photo credit creative commons license kutakizukari
I must be on a weird kick. After last weeks post about collecting birds eggs I thought that I would get back to the safe subjects of collectibles (the normal kind: albums, old photos, tea pots and so on) but no, I find myself immersed in another kind of weirdness which in a strange way I can understand a relate to a little better than I can to collecting birds eggs.
This week’s corner of weird is about collecting bones, which doesn’t sound that weird, after all, biologists / zoologists do it, most kids will get excited when they find an animal bone or skull in nature, and with good reason. It gives them a peep at what their insides might look like, it gives them a better understanding of both animal and human anatomy; bones are mysterious – usually, in normal situations, the existence of his skeleton is nothing more than a rumor to a child, since it is hidden under his skin and meeting a skull or vertebrae in person takes a way some of the mystery, or, in a way, lets the child in on one of the secrets of the universe.
I remember hiking with my father when I was no older than 6 or 7 and finding an animal skull, probably of some kind of deer. It must have been very old, since it had been bleached by the sun and I was totally enchanted by it. Bone has also always been a useful material in tool and jewelry making since the dawn of mankind, and as such, so collecting animal bones is not really as weird and bizarre as one would initially think.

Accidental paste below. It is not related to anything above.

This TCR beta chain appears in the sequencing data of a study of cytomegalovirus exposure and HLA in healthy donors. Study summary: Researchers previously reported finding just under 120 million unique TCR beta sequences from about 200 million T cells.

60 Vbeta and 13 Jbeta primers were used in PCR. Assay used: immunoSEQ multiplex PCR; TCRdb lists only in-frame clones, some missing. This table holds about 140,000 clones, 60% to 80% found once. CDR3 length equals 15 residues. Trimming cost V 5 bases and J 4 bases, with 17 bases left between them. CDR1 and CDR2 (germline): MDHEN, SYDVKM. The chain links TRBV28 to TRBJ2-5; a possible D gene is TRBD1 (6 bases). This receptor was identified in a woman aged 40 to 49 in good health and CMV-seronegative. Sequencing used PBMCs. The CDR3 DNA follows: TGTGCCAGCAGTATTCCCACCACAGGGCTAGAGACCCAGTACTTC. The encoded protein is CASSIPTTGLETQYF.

What I do find extraordinarily grotesque is the ways many bone collectors collect the bone – which for me (personally) is crossing a line. Not a moral line, since the animals are already dead, but there are certain lengths I would go to obtain what I want, and not further. The actions involved in bone collecting are way passed my marker.
But then again, that’s just me.
Ray Bandar obviously has a different point of view on this. The eighty year old has been collecting bones for close to 50 years. He collects the bones of road kill, sea mammals caucuses was up to the beach. He has no issue with the freshness of the animal or the state it is in. Ray is a biologist, but his private collection, which adorns the walls, floors, ceilings and surfaces in his house, amounts to an estimated 7000 skulls, 200 pelvises and many other bits and pieces.
You might think that Ray is one of a kind, since how many people are prepared to clean rotting flesh off bones, with different and delightful means such as flesh eating bugs, bacteria and so on? But you would be wrong. A quick search brings up many people who collect bones in a serious fashion, some are coming at it from the same direction Ray is, some for religious reasons (honoring the spirit of the dead animal) and others have turned obsession into profession.